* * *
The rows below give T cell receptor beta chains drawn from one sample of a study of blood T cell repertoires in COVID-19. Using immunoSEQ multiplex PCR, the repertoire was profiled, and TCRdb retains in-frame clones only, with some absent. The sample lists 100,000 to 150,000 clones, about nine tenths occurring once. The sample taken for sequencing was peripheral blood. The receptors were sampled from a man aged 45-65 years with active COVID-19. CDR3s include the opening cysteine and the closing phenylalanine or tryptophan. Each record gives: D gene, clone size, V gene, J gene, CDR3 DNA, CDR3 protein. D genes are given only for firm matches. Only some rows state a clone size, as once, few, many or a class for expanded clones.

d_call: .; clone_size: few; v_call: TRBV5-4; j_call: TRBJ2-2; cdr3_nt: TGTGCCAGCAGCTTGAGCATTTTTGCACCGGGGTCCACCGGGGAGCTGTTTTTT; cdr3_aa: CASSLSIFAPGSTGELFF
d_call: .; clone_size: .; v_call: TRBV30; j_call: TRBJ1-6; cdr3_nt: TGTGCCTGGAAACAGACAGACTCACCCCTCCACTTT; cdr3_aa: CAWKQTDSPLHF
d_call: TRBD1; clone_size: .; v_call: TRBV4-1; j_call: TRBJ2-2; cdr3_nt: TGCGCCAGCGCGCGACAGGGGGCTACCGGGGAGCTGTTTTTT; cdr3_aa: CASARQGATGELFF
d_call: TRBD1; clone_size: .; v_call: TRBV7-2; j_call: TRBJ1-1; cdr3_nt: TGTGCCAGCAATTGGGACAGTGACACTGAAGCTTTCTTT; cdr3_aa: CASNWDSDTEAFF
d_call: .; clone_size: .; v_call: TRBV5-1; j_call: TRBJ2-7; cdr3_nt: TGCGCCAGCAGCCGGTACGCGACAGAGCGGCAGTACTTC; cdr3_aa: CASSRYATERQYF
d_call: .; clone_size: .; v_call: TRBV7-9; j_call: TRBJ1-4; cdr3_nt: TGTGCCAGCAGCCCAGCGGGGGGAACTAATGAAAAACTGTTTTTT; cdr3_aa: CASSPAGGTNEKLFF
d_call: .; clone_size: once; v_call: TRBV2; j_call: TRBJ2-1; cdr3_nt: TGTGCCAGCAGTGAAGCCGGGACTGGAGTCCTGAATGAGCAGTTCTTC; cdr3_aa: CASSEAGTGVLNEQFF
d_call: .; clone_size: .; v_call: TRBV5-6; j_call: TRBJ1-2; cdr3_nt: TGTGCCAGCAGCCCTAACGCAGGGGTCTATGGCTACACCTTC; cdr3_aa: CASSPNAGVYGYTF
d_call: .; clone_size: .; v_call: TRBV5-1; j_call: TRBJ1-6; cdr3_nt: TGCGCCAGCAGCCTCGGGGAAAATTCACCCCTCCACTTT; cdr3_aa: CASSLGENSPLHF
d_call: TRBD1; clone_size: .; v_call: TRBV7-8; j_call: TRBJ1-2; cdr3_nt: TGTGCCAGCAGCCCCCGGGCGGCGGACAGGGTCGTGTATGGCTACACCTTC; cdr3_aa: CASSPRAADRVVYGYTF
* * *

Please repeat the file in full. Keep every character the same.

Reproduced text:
The rows below give T cell receptor beta chains drawn from one sample of a study of blood T cell repertoires in COVID-19. Using immunoSEQ multiplex PCR, the repertoire was profiled, and TCRdb retains in-frame clones only, with some absent. The sample lists 100,000 to 150,000 clones, about nine tenths occurring once. The sample taken for sequencing was peripheral blood. The receptors were sampled from a man aged 45-65 years with active COVID-19. CDR3s include the opening cysteine and the closing phenylalanine or tryptophan. Each record gives: D gene, clone size, V gene, J gene, CDR3 DNA, CDR3 protein. D genes are given only for firm matches. Only some rows state a clone size, as once, few, many or a class for expanded clones.

d_call: .; clone_size: few; v_call: TRBV5-4; j_call: TRBJ2-2; cdr3_nt: TGTGCCAGCAGCTTGAGCATTTTTGCACCGGGGTCCACCGGGGAGCTGTTTTTT; cdr3_aa: CASSLSIFAPGSTGELFF
d_call: .; clone_size: .; v_call: TRBV30; j_call: TRBJ1-6; cdr3_nt: TGTGCCTGGAAACAGACAGACTCACCCCTCCACTTT; cdr3_aa: CAWKQTDSPLHF
d_call: TRBD1; clone_size: .; v_call: TRBV4-1; j_call: TRBJ2-2; cdr3_nt: TGCGCCAGCGCGCGACAGGGGGCTACCGGGGAGCTGTTTTTT; cdr3_aa: CASARQGATGELFF
d_call: TRBD1; clone_size: .; v_call: TRBV7-2; j_call: TRBJ1-1; cdr3_nt: TGTGCCAGCAATTGGGACAGTGACACTGAAGCTTTCTTT; cdr3_aa: CASNWDSDTEAFF
d_call: .; clone_size: .; v_call: TRBV5-1; j_call: TRBJ2-7; cdr3_nt: TGCGCCAGCAGCCGGTACGCGACAGAGCGGCAGTACTTC; cdr3_aa: CASSRYATERQYF
d_call: .; clone_size: .; v_call: TRBV7-9; j_call: TRBJ1-4; cdr3_nt: TGTGCCAGCAGCCCAGCGGGGGGAACTAATGAAAAACTGTTTTTT; cdr3_aa: CASSPAGGTNEKLFF
d_call: .; clone_size: once; v_call: TRBV2; j_call: TRBJ2-1; cdr3_nt: TGTGCCAGCAGTGAAGCCGGGACTGGAGTCCTGAATGAGCAGTTCTTC; cdr3_aa: CASSEAGTGVLNEQFF
d_call: .; clone_size: .; v_call: TRBV5-6; j_call: TRBJ1-2; cdr3_nt: TGTGCCAGCAGCCCTAACGCAGGGGTCTATGGCTACACCTTC; cdr3_aa: CASSPNAGVYGYTF
d_call: .; clone_size: .; v_call: TRBV5-1; j_call: TRBJ1-6; cdr3_nt: TGCGCCAGCAGCCTCGGGGAAAATTCACCCCTCCACTTT; cdr3_aa: CASSLGENSPLHF
d_call: TRBD1; clone_size: .; v_call: TRBV7-8; j_call: TRBJ1-2; cdr3_nt: TGTGCCAGCAGCCCCCGGGCGGCGGACAGGGTCGTGTATGGCTACACCTTC; cdr3_aa: CASSPRAADRVVYGYTF